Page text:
Hi Wolfgang,

On 02/09/2018 11:45 AM, Wolfgang Denk wrote:
Dear Karim,

In message <71b1c406-6eb5-8c62-36e6-c48341baf...@opersys.com> you wrote:

    - usage stats could be extracted from our website, downloads,

We have to be very careful here.  German law is pretty strict about
what you can (or rather must not) do with such data...

I'm obviously not in a position to provide any sort of legal advice nor
would I recommend violating any laws. However, it would probably be
worth getting some specifics on this instead of just shying away because
of an unspecified potential issue. The point is, it's my understanding
that there would be no selling nor advertising of this nor use for any
commercial purpose. The only purpose here is to get a better
understanding of who is using Xenomai and where they are physically
located to plan activities accordingly and provide a more accurate
picture to the larger open source community as to the composition of the
Xenomai user-base.

This is not intended to "shy away" anybody.  But the laws are really
strict. Yes,we can easily generate information like numners of
downloads or such, without problems.  But just storing accessing IP
addresses (even whenyou never ever disclose these to anybody) means
you are storing pesonal information, and you might require
permission from the accessing user.  So for exmaple trying to
evaluate accessing domain names to generate statistics about the
number of companies who are interested in Xenomai would be something
which I would not do without prior legal clearance.

Understood. FWIW, I don't have access to any of this myself. Just trying to help.

I doubt this will actually work.  In my experience, there is a
pretty large base of users who intentionally do NOT advertise their
use of Xenomai.

That's a good point. Still, Xenomai has historically suffered from
having a primarily "anonymous" user base. Yet, that user base is
hampered by the lack of seeming traction given that few are willing to
"endorse" the project.

This is only natural, I think. We are not one of the classic open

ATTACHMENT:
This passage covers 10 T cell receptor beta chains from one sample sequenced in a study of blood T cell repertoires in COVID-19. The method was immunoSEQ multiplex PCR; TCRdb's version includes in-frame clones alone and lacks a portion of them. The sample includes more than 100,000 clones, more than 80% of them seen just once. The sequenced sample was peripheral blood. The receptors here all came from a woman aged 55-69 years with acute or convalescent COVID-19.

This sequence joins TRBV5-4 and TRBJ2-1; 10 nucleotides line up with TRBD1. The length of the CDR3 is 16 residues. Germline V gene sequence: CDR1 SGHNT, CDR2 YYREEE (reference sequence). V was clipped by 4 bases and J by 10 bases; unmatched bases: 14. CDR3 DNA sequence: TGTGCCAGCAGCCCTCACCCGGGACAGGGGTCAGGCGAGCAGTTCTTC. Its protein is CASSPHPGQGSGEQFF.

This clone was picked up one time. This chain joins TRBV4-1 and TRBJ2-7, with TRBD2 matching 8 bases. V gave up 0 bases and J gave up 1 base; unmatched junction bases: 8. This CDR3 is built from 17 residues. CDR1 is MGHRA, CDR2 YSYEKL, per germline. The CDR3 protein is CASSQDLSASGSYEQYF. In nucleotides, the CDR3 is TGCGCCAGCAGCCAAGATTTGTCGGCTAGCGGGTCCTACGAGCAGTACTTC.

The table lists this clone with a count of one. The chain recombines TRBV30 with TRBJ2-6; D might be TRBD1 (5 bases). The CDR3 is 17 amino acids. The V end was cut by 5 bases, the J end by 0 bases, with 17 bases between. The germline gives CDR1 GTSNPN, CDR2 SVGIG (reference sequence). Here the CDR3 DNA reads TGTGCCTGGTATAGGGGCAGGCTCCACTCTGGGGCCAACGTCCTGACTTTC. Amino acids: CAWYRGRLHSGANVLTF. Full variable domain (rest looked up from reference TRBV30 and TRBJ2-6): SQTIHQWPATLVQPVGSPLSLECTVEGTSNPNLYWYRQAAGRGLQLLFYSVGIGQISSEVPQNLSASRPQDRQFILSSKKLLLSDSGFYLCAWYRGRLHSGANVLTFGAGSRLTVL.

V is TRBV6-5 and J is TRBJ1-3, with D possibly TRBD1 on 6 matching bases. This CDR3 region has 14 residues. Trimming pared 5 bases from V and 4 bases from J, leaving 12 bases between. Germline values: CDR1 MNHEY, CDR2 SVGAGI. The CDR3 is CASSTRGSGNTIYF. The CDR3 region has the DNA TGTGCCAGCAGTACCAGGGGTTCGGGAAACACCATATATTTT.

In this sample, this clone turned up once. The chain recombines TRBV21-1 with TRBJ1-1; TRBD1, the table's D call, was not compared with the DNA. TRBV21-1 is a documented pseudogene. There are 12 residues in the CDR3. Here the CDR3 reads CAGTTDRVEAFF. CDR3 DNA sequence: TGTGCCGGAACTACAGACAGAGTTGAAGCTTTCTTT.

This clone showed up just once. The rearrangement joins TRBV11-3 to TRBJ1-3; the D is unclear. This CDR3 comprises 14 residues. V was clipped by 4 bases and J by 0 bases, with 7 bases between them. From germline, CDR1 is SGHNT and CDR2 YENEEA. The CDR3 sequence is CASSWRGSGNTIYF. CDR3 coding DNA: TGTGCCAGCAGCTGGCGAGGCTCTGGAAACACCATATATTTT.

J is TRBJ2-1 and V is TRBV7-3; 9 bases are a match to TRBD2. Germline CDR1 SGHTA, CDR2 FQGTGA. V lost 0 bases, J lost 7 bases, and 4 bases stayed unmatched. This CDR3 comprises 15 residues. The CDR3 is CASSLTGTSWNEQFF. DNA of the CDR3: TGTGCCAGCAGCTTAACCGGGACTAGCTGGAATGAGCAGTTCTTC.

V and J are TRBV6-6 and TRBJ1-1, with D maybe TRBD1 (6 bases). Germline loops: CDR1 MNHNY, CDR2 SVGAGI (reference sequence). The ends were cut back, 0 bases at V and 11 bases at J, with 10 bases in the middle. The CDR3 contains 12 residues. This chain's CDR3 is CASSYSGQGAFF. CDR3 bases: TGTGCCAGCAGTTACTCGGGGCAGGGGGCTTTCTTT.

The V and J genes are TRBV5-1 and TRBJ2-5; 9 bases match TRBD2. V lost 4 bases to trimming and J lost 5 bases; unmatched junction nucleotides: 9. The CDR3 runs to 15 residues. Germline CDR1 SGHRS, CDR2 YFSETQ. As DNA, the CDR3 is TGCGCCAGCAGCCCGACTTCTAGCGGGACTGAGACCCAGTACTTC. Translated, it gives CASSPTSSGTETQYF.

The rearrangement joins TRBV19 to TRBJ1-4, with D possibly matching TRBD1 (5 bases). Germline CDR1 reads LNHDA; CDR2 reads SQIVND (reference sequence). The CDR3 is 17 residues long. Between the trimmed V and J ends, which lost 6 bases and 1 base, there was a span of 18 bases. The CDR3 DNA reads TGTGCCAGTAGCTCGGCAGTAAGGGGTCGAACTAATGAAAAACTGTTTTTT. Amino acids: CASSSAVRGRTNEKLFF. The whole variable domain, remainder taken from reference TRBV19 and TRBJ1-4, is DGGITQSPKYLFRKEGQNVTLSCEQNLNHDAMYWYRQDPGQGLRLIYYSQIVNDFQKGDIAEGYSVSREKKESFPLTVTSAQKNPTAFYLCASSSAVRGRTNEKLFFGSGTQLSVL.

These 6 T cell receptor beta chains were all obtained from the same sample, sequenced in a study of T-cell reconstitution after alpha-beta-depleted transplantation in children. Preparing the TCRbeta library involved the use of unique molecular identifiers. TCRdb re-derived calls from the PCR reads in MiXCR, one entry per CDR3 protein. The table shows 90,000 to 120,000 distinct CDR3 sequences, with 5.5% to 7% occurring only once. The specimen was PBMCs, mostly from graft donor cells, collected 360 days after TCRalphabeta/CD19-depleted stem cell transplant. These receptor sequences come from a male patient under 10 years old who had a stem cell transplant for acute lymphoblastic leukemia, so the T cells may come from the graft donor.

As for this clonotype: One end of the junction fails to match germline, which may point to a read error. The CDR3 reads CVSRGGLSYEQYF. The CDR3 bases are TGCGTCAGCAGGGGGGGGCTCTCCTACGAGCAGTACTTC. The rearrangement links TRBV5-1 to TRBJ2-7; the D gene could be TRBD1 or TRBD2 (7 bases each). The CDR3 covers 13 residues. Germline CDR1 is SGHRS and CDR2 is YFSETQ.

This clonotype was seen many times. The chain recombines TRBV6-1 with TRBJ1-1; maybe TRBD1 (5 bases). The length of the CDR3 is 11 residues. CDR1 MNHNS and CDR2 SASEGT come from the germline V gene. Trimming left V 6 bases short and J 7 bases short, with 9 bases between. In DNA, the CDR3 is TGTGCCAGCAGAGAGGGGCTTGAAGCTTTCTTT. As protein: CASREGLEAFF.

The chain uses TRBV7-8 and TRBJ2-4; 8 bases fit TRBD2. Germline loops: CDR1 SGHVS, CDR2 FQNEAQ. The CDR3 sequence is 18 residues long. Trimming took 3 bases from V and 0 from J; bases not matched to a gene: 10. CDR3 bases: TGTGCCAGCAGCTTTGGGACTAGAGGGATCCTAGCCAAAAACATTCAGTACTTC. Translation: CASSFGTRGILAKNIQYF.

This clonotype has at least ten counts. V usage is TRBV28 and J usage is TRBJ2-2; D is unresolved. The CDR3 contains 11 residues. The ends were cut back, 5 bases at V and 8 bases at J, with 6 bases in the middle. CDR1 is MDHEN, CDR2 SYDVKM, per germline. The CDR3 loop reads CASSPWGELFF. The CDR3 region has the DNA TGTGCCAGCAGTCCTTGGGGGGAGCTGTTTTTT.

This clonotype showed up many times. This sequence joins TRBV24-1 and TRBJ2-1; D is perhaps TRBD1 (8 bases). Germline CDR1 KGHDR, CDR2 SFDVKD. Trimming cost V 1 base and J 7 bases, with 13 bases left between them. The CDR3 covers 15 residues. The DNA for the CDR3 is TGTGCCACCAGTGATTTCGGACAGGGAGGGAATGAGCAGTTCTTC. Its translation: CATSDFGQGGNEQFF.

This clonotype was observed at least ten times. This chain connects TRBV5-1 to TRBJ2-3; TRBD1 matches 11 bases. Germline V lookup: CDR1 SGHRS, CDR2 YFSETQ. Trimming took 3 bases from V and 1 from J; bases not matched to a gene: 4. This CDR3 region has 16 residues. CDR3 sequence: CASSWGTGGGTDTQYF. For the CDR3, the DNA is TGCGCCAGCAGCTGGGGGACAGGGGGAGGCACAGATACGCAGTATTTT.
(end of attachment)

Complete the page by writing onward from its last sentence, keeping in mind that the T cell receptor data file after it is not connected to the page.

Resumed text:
source communities like Linux of U-Boot have.  You don't run Xenomai
on your toy project to scratch some private itches.  Xenomai is
intended for and primarily applied in industrial environments.
The overwhelming majority of Xenomai users known to me don't do this
for fun, but for business. And many of them are not permitted to
disclose any details of their work, often not even the name of the
company.  This has not much to do with being willing or not, but
with being permitted.

That makes sense. I wouldn't say most people using U-Boot are doing it for toy projects, but I get what you mean. Being a Linux or U-Boot user may be more anonymizing that declaring that you use Xenomai.

That's the core issue. If no one is going to show public and strong
support for this project, it's going to be close to impossible to show
the value of the project to the wider open source community, especially
the Linux kernel developers. The project's value can only be argued for
so long simply based on logical arguments when compared to other approaches.

This problem is as old as Xenomai.  We tried before to overcome
this, for example with the first (and so far only, sic!) Xenomai
User's Meeting of 2009 where we were actually able to find a few
companies willing to publicly confirm their use of Xenomai ([1]).
We did a number of projects based on Xenomai since, and please
don't assume that we did not try to get more such publicity.

I really don't want to discourage you, but please don't hold your

True, this is an old problem. But it's going to have to be solved at some point. Because it's those very users who depend on Xenomai who are ultimately going to pay the price if it ceases to be maintainable.

The idea was that by having regular meetings at a proper location, possibly co-located with another event such as ELC or ELCE, then people could show up "uncommitted" to an adjunct event. Yet, still, this would foster at least some form of community around the project.


Karim Yaghmour
CEO - Opersys inc. / www.opersys.com

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